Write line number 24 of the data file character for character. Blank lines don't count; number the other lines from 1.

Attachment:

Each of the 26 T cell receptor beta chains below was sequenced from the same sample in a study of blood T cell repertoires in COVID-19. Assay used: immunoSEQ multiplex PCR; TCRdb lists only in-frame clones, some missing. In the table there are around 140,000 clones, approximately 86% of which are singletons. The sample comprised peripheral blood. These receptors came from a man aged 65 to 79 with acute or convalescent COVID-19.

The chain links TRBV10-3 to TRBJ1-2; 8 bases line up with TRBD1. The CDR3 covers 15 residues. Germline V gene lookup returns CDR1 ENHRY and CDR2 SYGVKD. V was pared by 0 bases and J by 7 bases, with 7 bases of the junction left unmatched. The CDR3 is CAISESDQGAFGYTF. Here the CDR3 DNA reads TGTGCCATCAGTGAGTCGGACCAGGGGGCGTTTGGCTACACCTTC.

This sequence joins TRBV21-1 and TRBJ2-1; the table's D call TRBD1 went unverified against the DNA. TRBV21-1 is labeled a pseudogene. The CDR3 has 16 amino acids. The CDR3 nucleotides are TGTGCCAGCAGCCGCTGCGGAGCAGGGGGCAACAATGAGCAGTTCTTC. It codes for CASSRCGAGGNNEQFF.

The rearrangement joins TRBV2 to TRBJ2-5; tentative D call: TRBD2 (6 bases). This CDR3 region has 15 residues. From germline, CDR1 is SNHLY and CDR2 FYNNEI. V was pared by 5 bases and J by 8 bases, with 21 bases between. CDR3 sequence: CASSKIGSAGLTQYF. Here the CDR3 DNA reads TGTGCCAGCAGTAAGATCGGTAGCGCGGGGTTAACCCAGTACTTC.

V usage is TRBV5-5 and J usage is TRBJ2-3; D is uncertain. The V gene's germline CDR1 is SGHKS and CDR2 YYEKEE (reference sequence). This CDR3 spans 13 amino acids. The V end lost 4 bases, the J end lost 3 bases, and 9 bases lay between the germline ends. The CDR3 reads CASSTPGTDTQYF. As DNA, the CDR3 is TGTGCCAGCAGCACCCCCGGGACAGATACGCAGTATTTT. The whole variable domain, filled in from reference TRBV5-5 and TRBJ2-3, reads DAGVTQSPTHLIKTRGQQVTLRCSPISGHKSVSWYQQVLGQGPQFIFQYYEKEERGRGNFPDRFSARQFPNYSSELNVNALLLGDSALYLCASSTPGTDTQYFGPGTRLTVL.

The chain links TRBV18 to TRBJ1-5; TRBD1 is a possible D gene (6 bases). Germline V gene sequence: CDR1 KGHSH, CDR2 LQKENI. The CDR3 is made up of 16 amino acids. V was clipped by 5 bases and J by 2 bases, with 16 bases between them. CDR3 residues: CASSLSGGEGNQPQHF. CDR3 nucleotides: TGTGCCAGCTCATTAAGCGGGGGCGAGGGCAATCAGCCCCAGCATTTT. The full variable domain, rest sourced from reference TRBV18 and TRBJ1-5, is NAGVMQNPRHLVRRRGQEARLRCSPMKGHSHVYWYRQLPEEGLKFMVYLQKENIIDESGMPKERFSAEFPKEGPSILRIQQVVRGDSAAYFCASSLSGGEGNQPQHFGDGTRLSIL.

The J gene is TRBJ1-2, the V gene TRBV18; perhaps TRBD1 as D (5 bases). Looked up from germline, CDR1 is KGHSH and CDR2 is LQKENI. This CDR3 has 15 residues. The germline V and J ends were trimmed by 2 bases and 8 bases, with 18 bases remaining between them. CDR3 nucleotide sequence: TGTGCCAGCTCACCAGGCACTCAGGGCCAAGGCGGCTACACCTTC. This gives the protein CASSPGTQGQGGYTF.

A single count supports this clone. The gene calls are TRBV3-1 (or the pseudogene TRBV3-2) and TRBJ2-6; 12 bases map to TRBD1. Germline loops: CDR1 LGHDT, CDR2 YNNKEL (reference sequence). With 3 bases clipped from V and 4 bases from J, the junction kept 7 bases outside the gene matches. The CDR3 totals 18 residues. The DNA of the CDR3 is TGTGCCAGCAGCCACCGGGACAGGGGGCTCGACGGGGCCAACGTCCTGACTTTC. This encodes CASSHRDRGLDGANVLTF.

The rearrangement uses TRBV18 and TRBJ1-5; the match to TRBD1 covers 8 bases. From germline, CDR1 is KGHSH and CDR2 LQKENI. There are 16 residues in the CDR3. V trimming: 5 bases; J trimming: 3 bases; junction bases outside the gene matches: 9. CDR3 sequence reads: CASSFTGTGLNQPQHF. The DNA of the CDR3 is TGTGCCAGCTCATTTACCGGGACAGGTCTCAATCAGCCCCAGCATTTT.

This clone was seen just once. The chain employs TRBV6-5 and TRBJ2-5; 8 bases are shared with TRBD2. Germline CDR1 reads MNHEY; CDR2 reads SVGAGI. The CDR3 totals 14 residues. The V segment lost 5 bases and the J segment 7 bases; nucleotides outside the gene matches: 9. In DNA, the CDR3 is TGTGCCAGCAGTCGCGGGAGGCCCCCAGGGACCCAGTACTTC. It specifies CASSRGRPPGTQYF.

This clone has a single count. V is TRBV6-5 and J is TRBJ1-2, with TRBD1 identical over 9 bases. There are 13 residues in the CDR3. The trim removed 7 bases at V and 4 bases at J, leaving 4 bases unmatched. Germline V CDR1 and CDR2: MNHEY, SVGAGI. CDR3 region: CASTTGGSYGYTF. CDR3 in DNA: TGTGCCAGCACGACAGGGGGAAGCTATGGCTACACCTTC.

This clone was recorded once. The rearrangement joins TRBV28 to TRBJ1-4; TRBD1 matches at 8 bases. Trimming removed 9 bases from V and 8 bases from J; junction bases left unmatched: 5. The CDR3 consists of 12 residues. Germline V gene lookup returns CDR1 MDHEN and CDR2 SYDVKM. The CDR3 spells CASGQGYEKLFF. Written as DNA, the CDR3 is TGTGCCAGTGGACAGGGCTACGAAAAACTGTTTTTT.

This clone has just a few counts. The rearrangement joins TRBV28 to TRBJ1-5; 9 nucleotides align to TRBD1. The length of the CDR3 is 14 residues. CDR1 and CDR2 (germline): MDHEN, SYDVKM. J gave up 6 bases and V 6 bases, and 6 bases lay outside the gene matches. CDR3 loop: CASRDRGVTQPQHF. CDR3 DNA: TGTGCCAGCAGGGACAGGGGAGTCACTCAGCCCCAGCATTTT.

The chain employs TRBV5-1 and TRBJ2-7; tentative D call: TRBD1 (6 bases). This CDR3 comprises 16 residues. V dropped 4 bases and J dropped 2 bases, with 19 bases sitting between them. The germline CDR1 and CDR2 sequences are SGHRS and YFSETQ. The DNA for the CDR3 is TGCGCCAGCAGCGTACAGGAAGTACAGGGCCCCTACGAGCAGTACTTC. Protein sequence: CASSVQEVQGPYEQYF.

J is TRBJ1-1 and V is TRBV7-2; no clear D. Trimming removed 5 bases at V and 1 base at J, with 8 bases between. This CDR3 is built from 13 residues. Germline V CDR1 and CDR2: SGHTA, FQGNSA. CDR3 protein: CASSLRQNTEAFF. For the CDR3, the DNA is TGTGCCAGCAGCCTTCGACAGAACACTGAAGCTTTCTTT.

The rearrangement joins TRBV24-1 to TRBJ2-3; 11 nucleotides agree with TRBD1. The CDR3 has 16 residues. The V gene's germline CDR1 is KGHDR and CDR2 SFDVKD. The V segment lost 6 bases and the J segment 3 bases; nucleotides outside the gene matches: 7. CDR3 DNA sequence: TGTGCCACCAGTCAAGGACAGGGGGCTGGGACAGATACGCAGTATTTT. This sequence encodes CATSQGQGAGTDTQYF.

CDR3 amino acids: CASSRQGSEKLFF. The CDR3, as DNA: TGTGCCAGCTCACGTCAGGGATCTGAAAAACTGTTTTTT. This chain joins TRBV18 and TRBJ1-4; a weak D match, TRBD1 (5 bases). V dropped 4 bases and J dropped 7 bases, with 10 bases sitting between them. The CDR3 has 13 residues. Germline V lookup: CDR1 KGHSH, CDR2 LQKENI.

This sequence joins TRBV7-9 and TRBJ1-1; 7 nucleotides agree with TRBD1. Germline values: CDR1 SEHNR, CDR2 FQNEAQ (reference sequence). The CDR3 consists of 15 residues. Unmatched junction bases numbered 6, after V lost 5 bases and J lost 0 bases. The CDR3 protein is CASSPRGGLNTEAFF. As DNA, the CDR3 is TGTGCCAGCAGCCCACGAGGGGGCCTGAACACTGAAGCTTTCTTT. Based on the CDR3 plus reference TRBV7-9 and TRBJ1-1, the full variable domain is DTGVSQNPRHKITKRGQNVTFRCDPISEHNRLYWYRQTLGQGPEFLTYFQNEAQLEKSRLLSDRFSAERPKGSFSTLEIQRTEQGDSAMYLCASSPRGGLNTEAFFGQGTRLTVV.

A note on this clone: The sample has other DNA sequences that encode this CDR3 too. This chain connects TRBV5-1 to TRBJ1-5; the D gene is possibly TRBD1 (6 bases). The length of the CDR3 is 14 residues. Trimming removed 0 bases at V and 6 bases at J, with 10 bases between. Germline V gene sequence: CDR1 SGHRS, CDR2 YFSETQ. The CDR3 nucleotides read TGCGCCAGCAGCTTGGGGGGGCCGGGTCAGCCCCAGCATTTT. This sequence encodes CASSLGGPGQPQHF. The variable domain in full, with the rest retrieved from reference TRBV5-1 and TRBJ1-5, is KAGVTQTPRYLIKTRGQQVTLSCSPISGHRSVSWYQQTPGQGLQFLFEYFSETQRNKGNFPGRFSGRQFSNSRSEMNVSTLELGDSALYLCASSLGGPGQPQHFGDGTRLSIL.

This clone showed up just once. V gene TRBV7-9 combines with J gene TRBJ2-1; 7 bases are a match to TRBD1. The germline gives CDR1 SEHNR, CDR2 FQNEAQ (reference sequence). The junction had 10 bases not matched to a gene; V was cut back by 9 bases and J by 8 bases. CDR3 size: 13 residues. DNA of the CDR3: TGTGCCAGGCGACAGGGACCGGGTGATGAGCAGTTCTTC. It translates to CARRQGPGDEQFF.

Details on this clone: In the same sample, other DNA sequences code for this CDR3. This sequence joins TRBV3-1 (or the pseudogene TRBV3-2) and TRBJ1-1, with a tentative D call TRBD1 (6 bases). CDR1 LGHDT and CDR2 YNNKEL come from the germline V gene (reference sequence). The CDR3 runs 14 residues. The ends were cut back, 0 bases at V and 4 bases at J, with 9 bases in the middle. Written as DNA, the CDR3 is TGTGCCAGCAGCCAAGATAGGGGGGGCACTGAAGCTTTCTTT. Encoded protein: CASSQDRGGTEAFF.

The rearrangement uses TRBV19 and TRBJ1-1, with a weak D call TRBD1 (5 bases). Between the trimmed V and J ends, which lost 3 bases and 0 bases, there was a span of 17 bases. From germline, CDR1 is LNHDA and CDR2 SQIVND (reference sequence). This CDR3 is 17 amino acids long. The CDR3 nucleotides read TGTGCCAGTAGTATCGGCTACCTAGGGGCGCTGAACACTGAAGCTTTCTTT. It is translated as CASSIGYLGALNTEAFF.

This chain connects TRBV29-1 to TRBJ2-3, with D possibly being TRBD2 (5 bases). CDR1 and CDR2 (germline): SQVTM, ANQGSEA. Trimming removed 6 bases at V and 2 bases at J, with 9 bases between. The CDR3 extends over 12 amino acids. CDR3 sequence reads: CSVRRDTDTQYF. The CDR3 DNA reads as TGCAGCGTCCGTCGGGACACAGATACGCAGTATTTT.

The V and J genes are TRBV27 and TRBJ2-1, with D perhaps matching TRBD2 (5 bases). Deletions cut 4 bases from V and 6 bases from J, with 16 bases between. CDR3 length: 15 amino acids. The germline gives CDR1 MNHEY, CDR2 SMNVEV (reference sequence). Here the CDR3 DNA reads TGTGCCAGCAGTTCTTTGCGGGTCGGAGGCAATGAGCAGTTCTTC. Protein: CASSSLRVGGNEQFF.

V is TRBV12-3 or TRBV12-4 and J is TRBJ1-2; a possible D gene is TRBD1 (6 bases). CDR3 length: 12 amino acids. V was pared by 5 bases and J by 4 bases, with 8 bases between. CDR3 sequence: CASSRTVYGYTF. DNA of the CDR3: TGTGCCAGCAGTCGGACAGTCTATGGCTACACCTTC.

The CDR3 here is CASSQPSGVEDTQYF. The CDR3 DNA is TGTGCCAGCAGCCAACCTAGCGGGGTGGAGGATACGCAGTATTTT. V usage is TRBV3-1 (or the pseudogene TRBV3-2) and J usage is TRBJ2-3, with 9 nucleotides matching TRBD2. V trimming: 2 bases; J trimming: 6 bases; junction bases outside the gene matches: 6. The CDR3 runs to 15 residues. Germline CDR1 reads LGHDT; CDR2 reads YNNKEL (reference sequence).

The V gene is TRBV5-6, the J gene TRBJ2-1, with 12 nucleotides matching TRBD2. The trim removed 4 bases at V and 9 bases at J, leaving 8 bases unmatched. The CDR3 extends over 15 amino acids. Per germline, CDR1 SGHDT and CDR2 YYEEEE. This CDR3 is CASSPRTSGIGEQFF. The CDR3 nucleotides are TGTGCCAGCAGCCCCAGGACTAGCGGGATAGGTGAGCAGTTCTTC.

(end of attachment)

The V and J genes are TRBV27 and TRBJ2-1, with D perhaps matching TRBD2 (5 bases). Deletions cut 4 bases from V and 6 bases from J, with 16 bases between. CDR3 length: 15 amino acids. The germline gives CDR1 MNHEY, CDR2 SMNVEV (reference sequence). Here the CDR3 DNA reads TGTGCCAGCAGTTCTTTGCGGGTCGGAGGCAATGAGCAGTTCTTC. Protein: CASSSLRVGGNEQFF.